3. You can get on a train -- they're really great things, too bad seattle doesn't have many -- and get to about 25 world class stunning beaches and beach towns in 1.5 to 3 hours. Ever hear of the hamptons? beautiful desolate beaches. Montauk? very natural. You can then bike for say 40 miles from Westhampton to Montauk. Seattle has nothing like this. IT's called swimming in warm water, it yields folks in things called bathign suits at a beach including bikinies and other sexy things. People on the beach in Washington state are no where near as sexy.
4. You have access to rural landscapes like the bershires and bear mountain park and the catskills. yes, not as great as our mountains here, but it's not nothing either.
5. People here go to Whistler in a 4 hour drive. In NYC you are four hours from DC and have day access there on a long day trip, also day access to philly and new haven and there are tons of natural places all over the east coast, PNWers are just generally not in the know about them.
Posted by beaches better near NYC on January 30, 2013 at 1:38 PM · Report this
17
@3 If you think that then you should move there. Put your money and body where your mouth is.
Posted by dirge on January 30, 2013 at 1:57 PM · Report this
18
Most truly civilized people recognize that Portland, Maine is as big as a city needs to be. Portland, Maine for the win.
Posted by catsnbanjos on January 30, 2013 at 1:58 PM · Report this
Will in Seattle 19
@11 and I thought it was the outrageous rent. Which is a problem in NYC too.
Posted by Will in Seattle http://www.facebook.com/WillSeattle on January 30, 2013 at 1:58 PM · Report this
20
Hey @X, if you like it so much, you should marry it!
Posted by cracked on January 30, 2013 at 2:02 PM · Report this
21
Dear Comments Thread,
The borough of Manhattan is, more than any other American city, the sinister heart of capitalism. Nice place to be a money vampire or one who feeds off the implacable beast (prestige artists, supermodels, stage actors, media moguls), but when's the last time anything of cultural significance came out of NYC? I would argue the early '80s, when the city was on the ropes--a socioeconomically diverse place where artists could afford to live and hip-hop was born. It's still a giddy place, but more gloss and shine than substance.
Love,
A former Manhattanite
Posted by eyehearted on January 30, 2013 at 2:14 PM · Report this
raku 22
The median income here is $90K???? Holy mole.
Posted by raku on January 30, 2013 at 2:47 PM · Report this
23
I do not understand the yuppie collective hard-on for San Francisco. Mediocre cultural institutions, overrated, overpriced restaurants, and possibly the most underserved, aggressive homeless population of any city in the US outside of the deep south (probably something to do with the fact that California on the whole is an underfunded, mis-prioritized public health nightmare).
Posted by johnjjeeves on January 30, 2013 at 2:51 PM · Report this
Pope Peabrain 24
They are also the most progressive. Correlation is no coincidence.
Posted by Pope Peabrain on January 30, 2013 at 2:52 PM · Report this
25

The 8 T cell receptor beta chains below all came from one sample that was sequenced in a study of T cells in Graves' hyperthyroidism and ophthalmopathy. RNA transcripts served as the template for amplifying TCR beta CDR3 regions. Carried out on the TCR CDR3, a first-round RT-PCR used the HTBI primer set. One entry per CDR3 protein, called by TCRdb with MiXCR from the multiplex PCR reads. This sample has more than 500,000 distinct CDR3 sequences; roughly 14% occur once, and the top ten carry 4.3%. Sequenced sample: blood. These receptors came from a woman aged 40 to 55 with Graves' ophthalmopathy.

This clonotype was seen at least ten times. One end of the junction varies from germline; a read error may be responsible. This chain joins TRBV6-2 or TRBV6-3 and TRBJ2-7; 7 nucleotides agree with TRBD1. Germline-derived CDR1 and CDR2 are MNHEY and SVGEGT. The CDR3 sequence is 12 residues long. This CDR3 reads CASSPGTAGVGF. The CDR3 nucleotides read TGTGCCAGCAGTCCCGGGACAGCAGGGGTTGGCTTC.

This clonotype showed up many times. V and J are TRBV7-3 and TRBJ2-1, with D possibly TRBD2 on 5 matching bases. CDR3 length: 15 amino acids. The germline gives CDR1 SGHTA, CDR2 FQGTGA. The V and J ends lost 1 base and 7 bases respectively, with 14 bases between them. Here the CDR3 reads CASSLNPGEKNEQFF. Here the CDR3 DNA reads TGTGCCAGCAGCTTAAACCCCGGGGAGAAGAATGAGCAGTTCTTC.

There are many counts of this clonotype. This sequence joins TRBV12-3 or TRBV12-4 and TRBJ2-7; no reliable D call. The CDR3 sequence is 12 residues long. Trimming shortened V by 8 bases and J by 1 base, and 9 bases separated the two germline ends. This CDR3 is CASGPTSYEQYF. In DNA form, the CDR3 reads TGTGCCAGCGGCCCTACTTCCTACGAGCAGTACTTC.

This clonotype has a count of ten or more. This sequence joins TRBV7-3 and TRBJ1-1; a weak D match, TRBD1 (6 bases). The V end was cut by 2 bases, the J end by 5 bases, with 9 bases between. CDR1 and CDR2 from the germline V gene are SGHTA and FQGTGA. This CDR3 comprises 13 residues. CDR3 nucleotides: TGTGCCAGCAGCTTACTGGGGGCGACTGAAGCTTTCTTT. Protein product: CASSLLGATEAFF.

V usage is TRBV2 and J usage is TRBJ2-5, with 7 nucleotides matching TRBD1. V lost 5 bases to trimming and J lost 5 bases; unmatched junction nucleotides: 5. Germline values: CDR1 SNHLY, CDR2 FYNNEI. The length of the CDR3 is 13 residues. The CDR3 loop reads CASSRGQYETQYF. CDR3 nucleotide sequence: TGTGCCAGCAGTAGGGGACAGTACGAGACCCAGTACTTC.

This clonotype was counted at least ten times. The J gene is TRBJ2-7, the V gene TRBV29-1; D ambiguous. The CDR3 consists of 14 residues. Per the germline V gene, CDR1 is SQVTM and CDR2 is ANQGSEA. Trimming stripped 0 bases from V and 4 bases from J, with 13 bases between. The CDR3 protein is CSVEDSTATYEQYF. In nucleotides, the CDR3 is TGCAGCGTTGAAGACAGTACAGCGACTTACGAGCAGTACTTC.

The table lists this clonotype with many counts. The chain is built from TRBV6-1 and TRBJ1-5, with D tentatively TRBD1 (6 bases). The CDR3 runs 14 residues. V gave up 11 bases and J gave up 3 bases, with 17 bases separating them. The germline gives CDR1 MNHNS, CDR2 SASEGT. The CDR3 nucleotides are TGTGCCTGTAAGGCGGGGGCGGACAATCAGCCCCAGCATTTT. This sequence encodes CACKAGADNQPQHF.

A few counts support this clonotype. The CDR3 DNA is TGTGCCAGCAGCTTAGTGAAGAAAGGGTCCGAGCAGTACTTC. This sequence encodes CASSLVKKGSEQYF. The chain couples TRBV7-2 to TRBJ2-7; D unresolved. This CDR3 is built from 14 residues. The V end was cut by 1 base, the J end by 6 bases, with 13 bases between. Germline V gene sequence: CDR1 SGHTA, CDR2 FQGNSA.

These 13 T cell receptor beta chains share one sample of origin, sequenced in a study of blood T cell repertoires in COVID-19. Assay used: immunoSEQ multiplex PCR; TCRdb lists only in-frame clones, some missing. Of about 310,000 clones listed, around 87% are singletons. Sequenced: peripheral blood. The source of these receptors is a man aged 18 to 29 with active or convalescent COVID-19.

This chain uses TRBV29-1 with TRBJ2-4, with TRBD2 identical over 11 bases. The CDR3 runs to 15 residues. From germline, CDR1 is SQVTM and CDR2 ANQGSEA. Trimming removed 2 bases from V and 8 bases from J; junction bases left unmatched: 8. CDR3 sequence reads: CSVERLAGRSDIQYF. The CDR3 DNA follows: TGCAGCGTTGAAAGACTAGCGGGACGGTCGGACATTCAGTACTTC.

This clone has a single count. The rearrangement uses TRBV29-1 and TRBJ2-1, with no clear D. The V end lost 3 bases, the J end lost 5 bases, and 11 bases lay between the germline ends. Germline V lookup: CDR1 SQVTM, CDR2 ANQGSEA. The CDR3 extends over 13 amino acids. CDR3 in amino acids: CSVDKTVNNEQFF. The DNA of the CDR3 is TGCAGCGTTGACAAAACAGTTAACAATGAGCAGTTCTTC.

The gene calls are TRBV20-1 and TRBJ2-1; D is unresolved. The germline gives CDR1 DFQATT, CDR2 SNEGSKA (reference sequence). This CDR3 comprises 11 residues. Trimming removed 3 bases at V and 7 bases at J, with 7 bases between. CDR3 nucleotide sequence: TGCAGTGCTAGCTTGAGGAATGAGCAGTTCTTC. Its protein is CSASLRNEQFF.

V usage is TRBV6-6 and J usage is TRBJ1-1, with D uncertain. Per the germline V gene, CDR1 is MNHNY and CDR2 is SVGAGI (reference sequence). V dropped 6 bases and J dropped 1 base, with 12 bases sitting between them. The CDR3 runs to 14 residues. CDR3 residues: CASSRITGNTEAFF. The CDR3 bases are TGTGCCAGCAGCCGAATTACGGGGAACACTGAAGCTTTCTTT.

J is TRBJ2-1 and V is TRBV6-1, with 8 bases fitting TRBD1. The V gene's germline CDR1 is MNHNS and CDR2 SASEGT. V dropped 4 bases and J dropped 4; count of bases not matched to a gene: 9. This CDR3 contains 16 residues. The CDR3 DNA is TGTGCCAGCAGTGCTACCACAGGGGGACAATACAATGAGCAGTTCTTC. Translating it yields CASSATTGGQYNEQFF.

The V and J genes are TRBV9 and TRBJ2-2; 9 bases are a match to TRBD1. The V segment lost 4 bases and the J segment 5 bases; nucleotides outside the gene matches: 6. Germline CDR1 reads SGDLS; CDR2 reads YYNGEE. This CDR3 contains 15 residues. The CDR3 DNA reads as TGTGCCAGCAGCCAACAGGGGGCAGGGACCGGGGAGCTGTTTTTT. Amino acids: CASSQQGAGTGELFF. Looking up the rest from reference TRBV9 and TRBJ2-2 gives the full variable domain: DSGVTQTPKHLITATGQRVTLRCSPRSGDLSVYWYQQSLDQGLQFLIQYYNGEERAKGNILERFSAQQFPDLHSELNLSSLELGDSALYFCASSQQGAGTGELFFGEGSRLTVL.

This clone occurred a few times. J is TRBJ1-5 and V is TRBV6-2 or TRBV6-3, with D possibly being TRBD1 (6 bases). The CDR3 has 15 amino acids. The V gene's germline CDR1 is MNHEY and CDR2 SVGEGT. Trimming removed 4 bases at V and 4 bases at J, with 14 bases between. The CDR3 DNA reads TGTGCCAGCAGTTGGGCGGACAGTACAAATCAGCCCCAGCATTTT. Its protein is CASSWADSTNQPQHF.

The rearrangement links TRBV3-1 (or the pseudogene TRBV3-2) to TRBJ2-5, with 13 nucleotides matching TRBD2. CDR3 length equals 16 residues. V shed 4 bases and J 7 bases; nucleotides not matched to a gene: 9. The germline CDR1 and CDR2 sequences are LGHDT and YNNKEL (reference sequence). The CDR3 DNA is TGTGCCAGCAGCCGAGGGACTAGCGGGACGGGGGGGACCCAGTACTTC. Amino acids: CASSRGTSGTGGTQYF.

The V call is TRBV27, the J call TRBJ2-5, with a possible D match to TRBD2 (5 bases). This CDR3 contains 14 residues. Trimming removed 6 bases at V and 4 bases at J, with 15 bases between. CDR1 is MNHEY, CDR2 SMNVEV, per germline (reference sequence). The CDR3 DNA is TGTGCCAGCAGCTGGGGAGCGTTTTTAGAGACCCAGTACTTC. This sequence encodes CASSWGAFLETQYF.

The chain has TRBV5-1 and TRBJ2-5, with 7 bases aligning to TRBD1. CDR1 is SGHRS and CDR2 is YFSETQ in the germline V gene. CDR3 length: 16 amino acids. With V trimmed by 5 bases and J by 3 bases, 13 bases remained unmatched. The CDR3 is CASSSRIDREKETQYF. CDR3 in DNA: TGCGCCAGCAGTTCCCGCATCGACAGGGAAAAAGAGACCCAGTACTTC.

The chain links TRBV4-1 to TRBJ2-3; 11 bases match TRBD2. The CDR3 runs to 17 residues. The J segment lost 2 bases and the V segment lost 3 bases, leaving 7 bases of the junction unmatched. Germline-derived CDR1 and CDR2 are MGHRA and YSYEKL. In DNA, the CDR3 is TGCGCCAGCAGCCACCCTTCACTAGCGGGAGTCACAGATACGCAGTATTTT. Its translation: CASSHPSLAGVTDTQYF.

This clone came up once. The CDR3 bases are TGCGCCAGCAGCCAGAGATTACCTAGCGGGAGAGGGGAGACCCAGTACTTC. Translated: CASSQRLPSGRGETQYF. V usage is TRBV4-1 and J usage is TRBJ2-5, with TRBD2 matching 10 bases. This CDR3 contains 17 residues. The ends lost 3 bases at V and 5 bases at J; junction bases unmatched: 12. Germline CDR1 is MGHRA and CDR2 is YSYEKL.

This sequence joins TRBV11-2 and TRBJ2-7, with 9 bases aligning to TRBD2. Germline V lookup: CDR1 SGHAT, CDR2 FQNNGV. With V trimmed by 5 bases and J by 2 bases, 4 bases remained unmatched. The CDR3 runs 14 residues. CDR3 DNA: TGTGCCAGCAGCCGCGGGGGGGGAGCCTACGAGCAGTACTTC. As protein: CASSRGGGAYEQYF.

Read @21's comment. Manhattan is a playground for the rich. Nothing of cultural consequence happens there anymore - and no, Broadway is not of cultural consequence.

Much better restaurants in NYC than SF, though. So there's that.
Posted by johnjjeeves on January 30, 2013 at 2:54 PM · Report this
keshmeshi 26
@23,

Have you been to San Francisco sometime in the past 20 years? Because what you described sounds more like the situation in the '80s and early '90s, certainly not what it's like now. SF spends many millions of dollars dealing with the homeless every year and has passed a number of laws to clean up the streets. Not only are there very few aggressive panhandlers left, if you avoid the Tenderloin, you hardly have to so much as lay your eyes on an obviously homeless person.
Posted by keshmeshi on January 30, 2013 at 3:26 PM · Report this
seandr 27
Manhattan is a swell city and all, but the human world I live in is more oriented towards San Francisco.
Posted by seandr on January 30, 2013 at 4:38 PM · Report this
south downtown 28
go, Charles.
Posted by south downtown on January 30, 2013 at 4:53 PM · Report this
seandr 29
@23: No one said San Francisco was perfect.

Personally, I'm less interested in "cultural institutions" than I am in actual culture - music, styles, ideas, social life, etc.. New York definitely makes its contributions in that regard, but San Francisco is way further out on the edge - it's much less bridled by history and convention, and it's more possibility-friendly.
Posted by seandr on January 30, 2013 at 4:54 PM · Report this
pdonahue 30
http://www.lrb.co.uk/v35/n03/rebecca-sol… San Francisco- a husk of what once was, colonized by overpaid tech execs who have no time to cook (hence the 1000s of restaurants) cafes have been taken over as workstations for google freelancers, bookstores are non-existant , rent and condo conversion has forced out the artists and street radicals, it's what Seattle will look like in 10 years.
Posted by pdonahue on January 30, 2013 at 10:36 PM · Report this
31
@7, you cant just base opinions off your friends, dummy. XD
Posted by JAke Avery on July 28, 2013 at 7:46 AM · Report this